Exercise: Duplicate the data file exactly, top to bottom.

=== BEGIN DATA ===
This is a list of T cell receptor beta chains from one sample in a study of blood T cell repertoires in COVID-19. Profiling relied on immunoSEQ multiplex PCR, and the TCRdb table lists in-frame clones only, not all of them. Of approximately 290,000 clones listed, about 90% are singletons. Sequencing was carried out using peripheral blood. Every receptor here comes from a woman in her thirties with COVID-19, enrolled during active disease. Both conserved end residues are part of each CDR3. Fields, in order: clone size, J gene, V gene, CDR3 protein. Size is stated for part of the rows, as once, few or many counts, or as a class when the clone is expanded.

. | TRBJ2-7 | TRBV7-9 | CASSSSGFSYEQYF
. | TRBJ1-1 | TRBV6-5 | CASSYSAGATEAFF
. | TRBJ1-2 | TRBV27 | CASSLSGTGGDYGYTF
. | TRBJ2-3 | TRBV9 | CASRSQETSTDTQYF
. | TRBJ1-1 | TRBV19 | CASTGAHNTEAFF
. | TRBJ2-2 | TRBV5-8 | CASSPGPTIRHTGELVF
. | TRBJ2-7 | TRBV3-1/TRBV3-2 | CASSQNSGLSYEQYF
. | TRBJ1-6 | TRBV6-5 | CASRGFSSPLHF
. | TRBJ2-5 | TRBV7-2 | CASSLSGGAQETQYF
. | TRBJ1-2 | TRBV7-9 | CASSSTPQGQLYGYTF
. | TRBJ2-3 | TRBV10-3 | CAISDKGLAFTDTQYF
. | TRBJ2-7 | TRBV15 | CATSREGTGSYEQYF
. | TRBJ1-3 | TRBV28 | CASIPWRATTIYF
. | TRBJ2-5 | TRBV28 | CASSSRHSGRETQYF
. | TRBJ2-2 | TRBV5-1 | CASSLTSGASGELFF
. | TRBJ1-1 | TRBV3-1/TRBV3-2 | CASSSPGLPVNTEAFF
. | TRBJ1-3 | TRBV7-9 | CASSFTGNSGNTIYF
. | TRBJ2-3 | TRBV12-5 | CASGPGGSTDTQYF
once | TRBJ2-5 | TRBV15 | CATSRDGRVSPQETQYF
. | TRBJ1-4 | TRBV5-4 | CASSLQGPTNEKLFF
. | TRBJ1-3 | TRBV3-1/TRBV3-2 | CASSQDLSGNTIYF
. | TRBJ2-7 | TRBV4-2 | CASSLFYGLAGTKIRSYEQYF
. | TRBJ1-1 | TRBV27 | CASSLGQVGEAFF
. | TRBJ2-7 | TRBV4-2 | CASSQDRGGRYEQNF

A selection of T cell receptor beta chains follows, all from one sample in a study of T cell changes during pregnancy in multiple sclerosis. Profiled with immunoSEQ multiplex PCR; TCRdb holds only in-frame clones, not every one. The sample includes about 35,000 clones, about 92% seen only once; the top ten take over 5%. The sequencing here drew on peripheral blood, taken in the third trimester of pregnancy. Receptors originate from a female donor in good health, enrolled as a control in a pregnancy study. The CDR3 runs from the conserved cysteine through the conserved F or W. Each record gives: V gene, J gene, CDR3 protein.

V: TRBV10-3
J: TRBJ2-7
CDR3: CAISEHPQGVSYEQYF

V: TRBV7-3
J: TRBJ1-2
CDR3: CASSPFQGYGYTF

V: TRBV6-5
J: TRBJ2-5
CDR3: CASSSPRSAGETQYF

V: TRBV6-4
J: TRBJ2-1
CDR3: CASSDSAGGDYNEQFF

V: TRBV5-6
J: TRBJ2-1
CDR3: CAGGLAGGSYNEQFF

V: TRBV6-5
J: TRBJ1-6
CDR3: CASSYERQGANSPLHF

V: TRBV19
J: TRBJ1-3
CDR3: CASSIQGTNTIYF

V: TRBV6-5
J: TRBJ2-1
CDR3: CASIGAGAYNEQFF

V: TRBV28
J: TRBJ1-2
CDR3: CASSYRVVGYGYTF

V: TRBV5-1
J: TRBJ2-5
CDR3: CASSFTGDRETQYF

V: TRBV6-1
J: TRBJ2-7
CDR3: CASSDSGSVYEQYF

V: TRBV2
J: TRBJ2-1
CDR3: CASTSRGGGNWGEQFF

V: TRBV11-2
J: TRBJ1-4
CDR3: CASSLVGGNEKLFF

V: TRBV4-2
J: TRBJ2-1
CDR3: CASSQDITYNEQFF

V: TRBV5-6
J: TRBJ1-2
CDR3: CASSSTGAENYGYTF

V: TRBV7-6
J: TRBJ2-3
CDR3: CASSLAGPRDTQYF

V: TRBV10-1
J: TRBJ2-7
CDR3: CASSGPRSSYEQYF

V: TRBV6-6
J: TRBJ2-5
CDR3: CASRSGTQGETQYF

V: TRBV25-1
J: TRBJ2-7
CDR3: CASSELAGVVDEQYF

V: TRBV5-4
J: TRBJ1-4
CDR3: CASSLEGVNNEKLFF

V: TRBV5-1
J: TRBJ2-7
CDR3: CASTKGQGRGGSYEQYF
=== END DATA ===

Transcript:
This is a list of T cell receptor beta chains from one sample in a study of blood T cell repertoires in COVID-19. Profiling relied on immunoSEQ multiplex PCR, and the TCRdb table lists in-frame clones only, not all of them. Of approximately 290,000 clones listed, about 90% are singletons. Sequencing was carried out using peripheral blood. Every receptor here comes from a woman in her thirties with COVID-19, enrolled during active disease. Both conserved end residues are part of each CDR3. Fields, in order: clone size, J gene, V gene, CDR3 protein. Size is stated for part of the rows, as once, few or many counts, or as a class when the clone is expanded.

. | TRBJ2-7 | TRBV7-9 | CASSSSGFSYEQYF
. | TRBJ1-1 | TRBV6-5 | CASSYSAGATEAFF
. | TRBJ1-2 | TRBV27 | CASSLSGTGGDYGYTF
. | TRBJ2-3 | TRBV9 | CASRSQETSTDTQYF
. | TRBJ1-1 | TRBV19 | CASTGAHNTEAFF
. | TRBJ2-2 | TRBV5-8 | CASSPGPTIRHTGELVF
. | TRBJ2-7 | TRBV3-1/TRBV3-2 | CASSQNSGLSYEQYF
. | TRBJ1-6 | TRBV6-5 | CASRGFSSPLHF
. | TRBJ2-5 | TRBV7-2 | CASSLSGGAQETQYF
. | TRBJ1-2 | TRBV7-9 | CASSSTPQGQLYGYTF
. | TRBJ2-3 | TRBV10-3 | CAISDKGLAFTDTQYF
. | TRBJ2-7 | TRBV15 | CATSREGTGSYEQYF
. | TRBJ1-3 | TRBV28 | CASIPWRATTIYF
. | TRBJ2-5 | TRBV28 | CASSSRHSGRETQYF
. | TRBJ2-2 | TRBV5-1 | CASSLTSGASGELFF
. | TRBJ1-1 | TRBV3-1/TRBV3-2 | CASSSPGLPVNTEAFF
. | TRBJ1-3 | TRBV7-9 | CASSFTGNSGNTIYF
. | TRBJ2-3 | TRBV12-5 | CASGPGGSTDTQYF
once | TRBJ2-5 | TRBV15 | CATSRDGRVSPQETQYF
. | TRBJ1-4 | TRBV5-4 | CASSLQGPTNEKLFF
. | TRBJ1-3 | TRBV3-1/TRBV3-2 | CASSQDLSGNTIYF
. | TRBJ2-7 | TRBV4-2 | CASSLFYGLAGTKIRSYEQYF
. | TRBJ1-1 | TRBV27 | CASSLGQVGEAFF
. | TRBJ2-7 | TRBV4-2 | CASSQDRGGRYEQNF

A selection of T cell receptor beta chains follows, all from one sample in a study of T cell changes during pregnancy in multiple sclerosis. Profiled with immunoSEQ multiplex PCR; TCRdb holds only in-frame clones, not every one. The sample includes about 35,000 clones, about 92% seen only once; the top ten take over 5%. The sequencing here drew on peripheral blood, taken in the third trimester of pregnancy. Receptors originate from a female donor in good health, enrolled as a control in a pregnancy study. The CDR3 runs from the conserved cysteine through the conserved F or W. Each record gives: V gene, J gene, CDR3 protein.

V: TRBV10-3
J: TRBJ2-7
CDR3: CAISEHPQGVSYEQYF

V: TRBV7-3
J: TRBJ1-2
CDR3: CASSPFQGYGYTF

V: TRBV6-5
J: TRBJ2-5
CDR3: CASSSPRSAGETQYF

V: TRBV6-4
J: TRBJ2-1
CDR3: CASSDSAGGDYNEQFF

V: TRBV5-6
J: TRBJ2-1
CDR3: CAGGLAGGSYNEQFF

V: TRBV6-5
J: TRBJ1-6
CDR3: CASSYERQGANSPLHF

V: TRBV19
J: TRBJ1-3
CDR3: CASSIQGTNTIYF

V: TRBV6-5
J: TRBJ2-1
CDR3: CASIGAGAYNEQFF

V: TRBV28
J: TRBJ1-2
CDR3: CASSYRVVGYGYTF

V: TRBV5-1
J: TRBJ2-5
CDR3: CASSFTGDRETQYF

V: TRBV6-1
J: TRBJ2-7
CDR3: CASSDSGSVYEQYF

V: TRBV2
J: TRBJ2-1
CDR3: CASTSRGGGNWGEQFF

V: TRBV11-2
J: TRBJ1-4
CDR3: CASSLVGGNEKLFF

V: TRBV4-2
J: TRBJ2-1
CDR3: CASSQDITYNEQFF

V: TRBV5-6
J: TRBJ1-2
CDR3: CASSSTGAENYGYTF

V: TRBV7-6
J: TRBJ2-3
CDR3: CASSLAGPRDTQYF

V: TRBV10-1
J: TRBJ2-7
CDR3: CASSGPRSSYEQYF

V: TRBV6-6
J: TRBJ2-5
CDR3: CASRSGTQGETQYF

V: TRBV25-1
J: TRBJ2-7
CDR3: CASSELAGVVDEQYF

V: TRBV5-4
J: TRBJ1-4
CDR3: CASSLEGVNNEKLFF

V: TRBV5-1
J: TRBJ2-7
CDR3: CASTKGQGRGGSYEQYF